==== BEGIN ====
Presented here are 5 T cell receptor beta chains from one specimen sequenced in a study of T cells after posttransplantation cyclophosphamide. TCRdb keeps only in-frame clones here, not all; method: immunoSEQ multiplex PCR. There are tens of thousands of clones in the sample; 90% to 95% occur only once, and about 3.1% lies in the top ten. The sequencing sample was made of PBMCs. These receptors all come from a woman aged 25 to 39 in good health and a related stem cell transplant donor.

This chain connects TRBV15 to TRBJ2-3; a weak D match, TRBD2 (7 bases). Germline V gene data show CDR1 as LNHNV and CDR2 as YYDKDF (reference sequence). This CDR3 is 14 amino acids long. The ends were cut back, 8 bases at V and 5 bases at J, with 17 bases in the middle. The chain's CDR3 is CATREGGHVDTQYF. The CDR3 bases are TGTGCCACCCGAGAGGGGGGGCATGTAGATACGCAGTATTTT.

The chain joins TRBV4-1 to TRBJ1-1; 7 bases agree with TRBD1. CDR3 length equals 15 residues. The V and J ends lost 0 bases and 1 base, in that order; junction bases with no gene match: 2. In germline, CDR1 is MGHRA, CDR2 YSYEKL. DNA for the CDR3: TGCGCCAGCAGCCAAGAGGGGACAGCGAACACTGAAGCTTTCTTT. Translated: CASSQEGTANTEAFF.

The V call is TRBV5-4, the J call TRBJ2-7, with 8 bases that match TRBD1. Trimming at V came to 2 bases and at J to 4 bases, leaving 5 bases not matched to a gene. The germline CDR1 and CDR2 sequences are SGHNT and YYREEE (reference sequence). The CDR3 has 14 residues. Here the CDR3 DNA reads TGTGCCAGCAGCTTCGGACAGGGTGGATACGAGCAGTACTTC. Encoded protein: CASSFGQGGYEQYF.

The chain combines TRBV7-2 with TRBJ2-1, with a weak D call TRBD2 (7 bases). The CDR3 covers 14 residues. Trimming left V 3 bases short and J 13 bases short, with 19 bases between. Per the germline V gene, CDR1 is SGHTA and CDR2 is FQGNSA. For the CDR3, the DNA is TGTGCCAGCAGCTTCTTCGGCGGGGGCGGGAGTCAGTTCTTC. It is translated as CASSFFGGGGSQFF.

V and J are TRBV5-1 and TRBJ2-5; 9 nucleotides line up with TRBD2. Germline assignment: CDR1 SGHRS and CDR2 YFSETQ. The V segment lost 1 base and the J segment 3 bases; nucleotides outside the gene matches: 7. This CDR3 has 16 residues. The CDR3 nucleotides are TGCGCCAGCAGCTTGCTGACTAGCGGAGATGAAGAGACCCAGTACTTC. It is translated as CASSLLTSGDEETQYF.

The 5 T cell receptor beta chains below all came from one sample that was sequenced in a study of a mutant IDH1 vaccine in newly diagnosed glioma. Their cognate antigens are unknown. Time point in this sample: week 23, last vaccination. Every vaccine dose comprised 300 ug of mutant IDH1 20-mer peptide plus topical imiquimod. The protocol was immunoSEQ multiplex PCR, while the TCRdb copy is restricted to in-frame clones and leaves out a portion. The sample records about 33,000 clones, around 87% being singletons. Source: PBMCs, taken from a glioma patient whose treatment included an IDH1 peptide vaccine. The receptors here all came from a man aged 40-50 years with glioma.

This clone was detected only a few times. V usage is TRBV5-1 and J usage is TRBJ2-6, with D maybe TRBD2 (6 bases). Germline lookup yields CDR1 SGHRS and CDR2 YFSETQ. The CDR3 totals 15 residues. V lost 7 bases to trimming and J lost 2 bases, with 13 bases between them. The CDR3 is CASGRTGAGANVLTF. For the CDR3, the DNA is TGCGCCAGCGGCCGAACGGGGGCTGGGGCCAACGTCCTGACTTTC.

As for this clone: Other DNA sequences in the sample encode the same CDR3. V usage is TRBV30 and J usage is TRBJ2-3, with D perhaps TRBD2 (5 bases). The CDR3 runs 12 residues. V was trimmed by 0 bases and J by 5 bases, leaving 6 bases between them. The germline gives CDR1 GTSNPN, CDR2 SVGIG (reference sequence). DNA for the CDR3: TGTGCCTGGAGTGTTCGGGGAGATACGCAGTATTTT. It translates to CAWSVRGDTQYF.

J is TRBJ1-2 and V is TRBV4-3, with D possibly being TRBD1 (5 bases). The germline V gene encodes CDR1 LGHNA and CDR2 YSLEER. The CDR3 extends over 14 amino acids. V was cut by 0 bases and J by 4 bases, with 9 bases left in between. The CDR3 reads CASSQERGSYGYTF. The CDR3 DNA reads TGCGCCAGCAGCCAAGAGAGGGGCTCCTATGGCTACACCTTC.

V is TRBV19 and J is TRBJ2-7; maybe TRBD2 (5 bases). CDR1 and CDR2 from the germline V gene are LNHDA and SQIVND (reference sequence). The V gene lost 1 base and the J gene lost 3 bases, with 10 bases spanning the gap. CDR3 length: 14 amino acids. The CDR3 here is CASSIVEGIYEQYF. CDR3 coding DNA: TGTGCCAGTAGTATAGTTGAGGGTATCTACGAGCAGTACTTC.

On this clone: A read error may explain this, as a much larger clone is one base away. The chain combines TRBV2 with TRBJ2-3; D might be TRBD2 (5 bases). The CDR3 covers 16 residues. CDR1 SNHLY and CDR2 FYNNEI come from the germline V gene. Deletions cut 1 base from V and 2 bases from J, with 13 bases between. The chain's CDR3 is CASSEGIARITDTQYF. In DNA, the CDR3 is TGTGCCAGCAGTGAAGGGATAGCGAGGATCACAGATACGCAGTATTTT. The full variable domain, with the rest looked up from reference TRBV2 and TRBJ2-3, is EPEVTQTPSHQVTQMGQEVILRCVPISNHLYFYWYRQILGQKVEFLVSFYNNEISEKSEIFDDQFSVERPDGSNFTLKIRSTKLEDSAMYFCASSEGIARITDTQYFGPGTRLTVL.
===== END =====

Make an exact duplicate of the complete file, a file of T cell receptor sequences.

Presented here are 5 T cell receptor beta chains from one specimen sequenced in a study of T cells after posttransplantation cyclophosphamide. TCRdb keeps only in-frame clones here, not all; method: immunoSEQ multiplex PCR. There are tens of thousands of clones in the sample; 90% to 95% occur only once, and about 3.1% lies in the top ten. The sequencing sample was made of PBMCs. These receptors all come from a woman aged 25 to 39 in good health and a related stem cell transplant donor.

This chain connects TRBV15 to TRBJ2-3; a weak D match, TRBD2 (7 bases). Germline V gene data show CDR1 as LNHNV and CDR2 as YYDKDF (reference sequence). This CDR3 is 14 amino acids long. The ends were cut back, 8 bases at V and 5 bases at J, with 17 bases in the middle. The chain's CDR3 is CATREGGHVDTQYF. The CDR3 bases are TGTGCCACCCGAGAGGGGGGGCATGTAGATACGCAGTATTTT.

The chain joins TRBV4-1 to TRBJ1-1; 7 bases agree with TRBD1. CDR3 length equals 15 residues. The V and J ends lost 0 bases and 1 base, in that order; junction bases with no gene match: 2. In germline, CDR1 is MGHRA, CDR2 YSYEKL. DNA for the CDR3: TGCGCCAGCAGCCAAGAGGGGACAGCGAACACTGAAGCTTTCTTT. Translated: CASSQEGTANTEAFF.

The V call is TRBV5-4, the J call TRBJ2-7, with 8 bases that match TRBD1. Trimming at V came to 2 bases and at J to 4 bases, leaving 5 bases not matched to a gene. The germline CDR1 and CDR2 sequences are SGHNT and YYREEE (reference sequence). The CDR3 has 14 residues. Here the CDR3 DNA reads TGTGCCAGCAGCTTCGGACAGGGTGGATACGAGCAGTACTTC. Encoded protein: CASSFGQGGYEQYF.

The chain combines TRBV7-2 with TRBJ2-1, with a weak D call TRBD2 (7 bases). The CDR3 covers 14 residues. Trimming left V 3 bases short and J 13 bases short, with 19 bases between. Per the germline V gene, CDR1 is SGHTA and CDR2 is FQGNSA. For the CDR3, the DNA is TGTGCCAGCAGCTTCTTCGGCGGGGGCGGGAGTCAGTTCTTC. It is translated as CASSFFGGGGSQFF.

V and J are TRBV5-1 and TRBJ2-5; 9 nucleotides line up with TRBD2. Germline assignment: CDR1 SGHRS and CDR2 YFSETQ. The V segment lost 1 base and the J segment 3 bases; nucleotides outside the gene matches: 7. This CDR3 has 16 residues. The CDR3 nucleotides are TGCGCCAGCAGCTTGCTGACTAGCGGAGATGAAGAGACCCAGTACTTC. It is translated as CASSLLTSGDEETQYF.

The 5 T cell receptor beta chains below all came from one sample that was sequenced in a study of a mutant IDH1 vaccine in newly diagnosed glioma. Their cognate antigens are unknown. Time point in this sample: week 23, last vaccination. Every vaccine dose comprised 300 ug of mutant IDH1 20-mer peptide plus topical imiquimod. The protocol was immunoSEQ multiplex PCR, while the TCRdb copy is restricted to in-frame clones and leaves out a portion. The sample records about 33,000 clones, around 87% being singletons. Source: PBMCs, taken from a glioma patient whose treatment included an IDH1 peptide vaccine. The receptors here all came from a man aged 40-50 years with glioma.

This clone was detected only a few times. V usage is TRBV5-1 and J usage is TRBJ2-6, with D maybe TRBD2 (6 bases). Germline lookup yields CDR1 SGHRS and CDR2 YFSETQ. The CDR3 totals 15 residues. V lost 7 bases to trimming and J lost 2 bases, with 13 bases between them. The CDR3 is CASGRTGAGANVLTF. For the CDR3, the DNA is TGCGCCAGCGGCCGAACGGGGGCTGGGGCCAACGTCCTGACTTTC.

As for this clone: Other DNA sequences in the sample encode the same CDR3. V usage is TRBV30 and J usage is TRBJ2-3, with D perhaps TRBD2 (5 bases). The CDR3 runs 12 residues. V was trimmed by 0 bases and J by 5 bases, leaving 6 bases between them. The germline gives CDR1 GTSNPN, CDR2 SVGIG (reference sequence). DNA for the CDR3: TGTGCCTGGAGTGTTCGGGGAGATACGCAGTATTTT. It translates to CAWSVRGDTQYF.

J is TRBJ1-2 and V is TRBV4-3, with D possibly being TRBD1 (5 bases). The germline V gene encodes CDR1 LGHNA and CDR2 YSLEER. The CDR3 extends over 14 amino acids. V was cut by 0 bases and J by 4 bases, with 9 bases left in between. The CDR3 reads CASSQERGSYGYTF. The CDR3 DNA reads TGCGCCAGCAGCCAAGAGAGGGGCTCCTATGGCTACACCTTC.

V is TRBV19 and J is TRBJ2-7; maybe TRBD2 (5 bases). CDR1 and CDR2 from the germline V gene are LNHDA and SQIVND (reference sequence). The V gene lost 1 base and the J gene lost 3 bases, with 10 bases spanning the gap. CDR3 length: 14 amino acids. The CDR3 here is CASSIVEGIYEQYF. CDR3 coding DNA: TGTGCCAGTAGTATAGTTGAGGGTATCTACGAGCAGTACTTC.

On this clone: A read error may explain this, as a much larger clone is one base away. The chain combines TRBV2 with TRBJ2-3; D might be TRBD2 (5 bases). The CDR3 covers 16 residues. CDR1 SNHLY and CDR2 FYNNEI come from the germline V gene. Deletions cut 1 base from V and 2 bases from J, with 13 bases between. The chain's CDR3 is CASSEGIARITDTQYF. In DNA, the CDR3 is TGTGCCAGCAGTGAAGGGATAGCGAGGATCACAGATACGCAGTATTTT. The full variable domain, with the rest looked up from reference TRBV2 and TRBJ2-3, is EPEVTQTPSHQVTQMGQEVILRCVPISNHLYFYWYRQILGQKVEFLVSFYNNEISEKSEIFDDQFSVERPDGSNFTLKIRSTKLEDSAMYFCASSEGIARITDTQYFGPGTRLTVL.